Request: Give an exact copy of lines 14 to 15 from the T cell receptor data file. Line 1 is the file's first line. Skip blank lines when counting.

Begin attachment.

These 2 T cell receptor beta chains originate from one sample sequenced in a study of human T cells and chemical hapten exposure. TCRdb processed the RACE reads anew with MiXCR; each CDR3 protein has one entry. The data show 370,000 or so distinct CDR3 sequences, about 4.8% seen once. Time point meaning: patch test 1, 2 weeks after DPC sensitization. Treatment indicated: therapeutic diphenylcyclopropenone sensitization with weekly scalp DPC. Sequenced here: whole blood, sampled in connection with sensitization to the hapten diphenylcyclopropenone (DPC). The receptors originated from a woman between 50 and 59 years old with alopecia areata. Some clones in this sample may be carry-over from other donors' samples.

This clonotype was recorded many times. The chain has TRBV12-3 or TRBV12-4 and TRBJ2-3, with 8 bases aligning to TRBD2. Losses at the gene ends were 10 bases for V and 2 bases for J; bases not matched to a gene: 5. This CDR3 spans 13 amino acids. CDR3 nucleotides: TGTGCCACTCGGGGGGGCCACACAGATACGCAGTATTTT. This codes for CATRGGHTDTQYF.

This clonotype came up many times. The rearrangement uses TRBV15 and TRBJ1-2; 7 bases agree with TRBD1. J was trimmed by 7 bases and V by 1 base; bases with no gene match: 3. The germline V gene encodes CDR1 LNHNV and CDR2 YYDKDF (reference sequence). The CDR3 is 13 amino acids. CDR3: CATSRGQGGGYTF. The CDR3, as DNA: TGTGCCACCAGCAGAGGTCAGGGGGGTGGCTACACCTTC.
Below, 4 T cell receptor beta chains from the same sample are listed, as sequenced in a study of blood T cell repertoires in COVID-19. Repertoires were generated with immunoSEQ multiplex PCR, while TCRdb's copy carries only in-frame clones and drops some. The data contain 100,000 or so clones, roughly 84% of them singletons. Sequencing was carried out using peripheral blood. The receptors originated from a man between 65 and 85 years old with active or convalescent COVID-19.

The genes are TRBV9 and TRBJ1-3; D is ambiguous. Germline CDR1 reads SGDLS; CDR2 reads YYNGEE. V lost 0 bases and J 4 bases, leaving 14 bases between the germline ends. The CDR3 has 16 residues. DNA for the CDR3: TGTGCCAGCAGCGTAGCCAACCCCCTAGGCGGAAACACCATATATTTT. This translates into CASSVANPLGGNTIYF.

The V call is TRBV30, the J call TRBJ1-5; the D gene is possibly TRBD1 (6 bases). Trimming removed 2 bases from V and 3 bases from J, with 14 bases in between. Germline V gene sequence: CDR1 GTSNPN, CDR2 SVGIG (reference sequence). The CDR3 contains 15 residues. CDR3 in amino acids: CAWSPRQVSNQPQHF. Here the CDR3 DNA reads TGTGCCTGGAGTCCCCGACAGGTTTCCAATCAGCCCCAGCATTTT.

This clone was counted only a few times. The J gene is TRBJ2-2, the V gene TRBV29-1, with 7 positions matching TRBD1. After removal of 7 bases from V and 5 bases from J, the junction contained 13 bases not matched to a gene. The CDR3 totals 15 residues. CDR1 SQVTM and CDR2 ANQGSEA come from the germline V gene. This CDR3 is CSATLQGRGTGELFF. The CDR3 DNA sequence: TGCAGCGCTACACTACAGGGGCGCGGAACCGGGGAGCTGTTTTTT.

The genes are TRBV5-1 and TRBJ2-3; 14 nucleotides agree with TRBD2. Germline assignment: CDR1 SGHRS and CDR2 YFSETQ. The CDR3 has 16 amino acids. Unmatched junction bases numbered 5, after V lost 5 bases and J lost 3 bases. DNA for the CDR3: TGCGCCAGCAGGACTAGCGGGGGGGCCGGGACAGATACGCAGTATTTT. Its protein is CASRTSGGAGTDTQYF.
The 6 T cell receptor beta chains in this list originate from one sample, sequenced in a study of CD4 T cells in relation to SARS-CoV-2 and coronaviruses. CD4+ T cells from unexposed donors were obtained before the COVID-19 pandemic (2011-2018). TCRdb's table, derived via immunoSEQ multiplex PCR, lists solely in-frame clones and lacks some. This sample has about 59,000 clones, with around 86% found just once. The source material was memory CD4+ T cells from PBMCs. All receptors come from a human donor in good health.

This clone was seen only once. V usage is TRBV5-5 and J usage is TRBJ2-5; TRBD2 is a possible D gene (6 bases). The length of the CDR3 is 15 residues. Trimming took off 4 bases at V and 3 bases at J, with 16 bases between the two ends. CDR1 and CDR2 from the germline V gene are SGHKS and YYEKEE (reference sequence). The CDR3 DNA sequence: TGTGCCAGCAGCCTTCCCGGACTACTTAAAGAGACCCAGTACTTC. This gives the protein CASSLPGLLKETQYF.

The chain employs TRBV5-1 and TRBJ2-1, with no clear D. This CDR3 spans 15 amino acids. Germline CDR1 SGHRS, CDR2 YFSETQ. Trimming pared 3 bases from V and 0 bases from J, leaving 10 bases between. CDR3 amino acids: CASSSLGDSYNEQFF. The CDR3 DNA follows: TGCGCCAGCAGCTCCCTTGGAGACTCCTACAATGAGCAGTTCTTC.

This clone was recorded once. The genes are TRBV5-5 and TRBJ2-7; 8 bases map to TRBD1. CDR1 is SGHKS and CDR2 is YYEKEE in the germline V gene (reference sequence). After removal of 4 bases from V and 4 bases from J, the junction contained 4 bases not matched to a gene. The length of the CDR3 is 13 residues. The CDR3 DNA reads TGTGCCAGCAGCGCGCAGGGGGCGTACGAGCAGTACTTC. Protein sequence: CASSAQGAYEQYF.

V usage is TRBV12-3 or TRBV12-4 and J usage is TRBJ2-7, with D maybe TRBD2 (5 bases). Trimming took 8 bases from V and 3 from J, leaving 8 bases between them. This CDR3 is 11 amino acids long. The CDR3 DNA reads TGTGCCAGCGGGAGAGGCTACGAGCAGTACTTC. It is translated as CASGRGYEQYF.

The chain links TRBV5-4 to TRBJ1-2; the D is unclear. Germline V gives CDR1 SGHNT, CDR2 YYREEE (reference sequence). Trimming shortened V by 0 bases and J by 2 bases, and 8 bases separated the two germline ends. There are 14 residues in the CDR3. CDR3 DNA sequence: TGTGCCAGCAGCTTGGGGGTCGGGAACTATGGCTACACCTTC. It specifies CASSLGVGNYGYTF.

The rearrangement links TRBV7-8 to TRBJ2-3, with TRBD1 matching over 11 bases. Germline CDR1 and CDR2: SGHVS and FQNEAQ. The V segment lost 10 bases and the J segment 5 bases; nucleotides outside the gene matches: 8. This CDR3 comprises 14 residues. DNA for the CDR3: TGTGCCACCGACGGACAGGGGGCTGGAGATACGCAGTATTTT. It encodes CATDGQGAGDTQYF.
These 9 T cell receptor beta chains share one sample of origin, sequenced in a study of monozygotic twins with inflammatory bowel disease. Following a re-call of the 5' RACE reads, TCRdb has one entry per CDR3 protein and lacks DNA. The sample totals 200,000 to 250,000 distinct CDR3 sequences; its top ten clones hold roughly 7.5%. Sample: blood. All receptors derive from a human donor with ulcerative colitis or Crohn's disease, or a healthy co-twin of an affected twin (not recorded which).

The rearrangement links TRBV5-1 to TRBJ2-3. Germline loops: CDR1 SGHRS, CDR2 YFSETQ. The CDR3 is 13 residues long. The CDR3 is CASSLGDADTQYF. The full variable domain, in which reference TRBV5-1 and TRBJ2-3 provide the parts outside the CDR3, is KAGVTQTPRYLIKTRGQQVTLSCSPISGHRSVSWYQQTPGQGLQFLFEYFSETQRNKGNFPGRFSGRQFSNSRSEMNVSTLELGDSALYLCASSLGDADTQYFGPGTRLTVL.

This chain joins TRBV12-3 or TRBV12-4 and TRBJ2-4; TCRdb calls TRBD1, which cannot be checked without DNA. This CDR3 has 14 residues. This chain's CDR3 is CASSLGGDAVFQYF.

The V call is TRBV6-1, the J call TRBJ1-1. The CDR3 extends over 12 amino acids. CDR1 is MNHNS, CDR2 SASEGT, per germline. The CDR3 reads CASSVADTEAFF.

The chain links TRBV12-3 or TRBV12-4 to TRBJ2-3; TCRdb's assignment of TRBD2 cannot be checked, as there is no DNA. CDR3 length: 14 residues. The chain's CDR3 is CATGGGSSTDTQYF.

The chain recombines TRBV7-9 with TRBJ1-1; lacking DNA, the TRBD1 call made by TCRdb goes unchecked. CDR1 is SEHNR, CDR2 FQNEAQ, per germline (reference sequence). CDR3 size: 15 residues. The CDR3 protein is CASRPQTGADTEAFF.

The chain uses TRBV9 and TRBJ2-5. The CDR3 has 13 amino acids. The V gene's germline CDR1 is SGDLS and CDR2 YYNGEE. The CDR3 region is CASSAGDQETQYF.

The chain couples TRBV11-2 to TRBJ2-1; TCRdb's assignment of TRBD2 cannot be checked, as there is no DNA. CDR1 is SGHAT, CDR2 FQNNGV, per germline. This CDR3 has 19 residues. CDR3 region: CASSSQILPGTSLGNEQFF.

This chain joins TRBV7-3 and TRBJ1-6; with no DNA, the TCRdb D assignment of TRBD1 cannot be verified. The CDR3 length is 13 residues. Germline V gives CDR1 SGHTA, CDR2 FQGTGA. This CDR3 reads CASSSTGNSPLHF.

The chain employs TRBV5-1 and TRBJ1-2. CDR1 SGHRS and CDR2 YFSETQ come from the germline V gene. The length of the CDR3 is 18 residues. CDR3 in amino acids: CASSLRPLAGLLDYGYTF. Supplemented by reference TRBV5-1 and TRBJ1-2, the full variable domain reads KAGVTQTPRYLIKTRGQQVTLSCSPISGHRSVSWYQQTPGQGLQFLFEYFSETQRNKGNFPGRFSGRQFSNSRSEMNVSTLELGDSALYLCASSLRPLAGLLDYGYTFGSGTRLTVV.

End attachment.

The chain links TRBV5-4 to TRBJ1-2; the D is unclear. Germline V gives CDR1 SGHNT, CDR2 YYREEE (reference sequence). Trimming shortened V by 0 bases and J by 2 bases, and 8 bases separated the two germline ends. There are 14 residues in the CDR3. CDR3 DNA sequence: TGTGCCAGCAGCTTGGGGGTCGGGAACTATGGCTACACCTTC. It specifies CASSLGVGNYGYTF.

The rearrangement links TRBV7-8 to TRBJ2-3, with TRBD1 matching over 11 bases. Germline CDR1 and CDR2: SGHVS and FQNEAQ. The V segment lost 10 bases and the J segment 5 bases; nucleotides outside the gene matches: 8. This CDR3 comprises 14 residues. DNA for the CDR3: TGTGCCACCGACGGACAGGGGGCTGGAGATACGCAGTATTTT. It encodes CATDGQGAGDTQYF.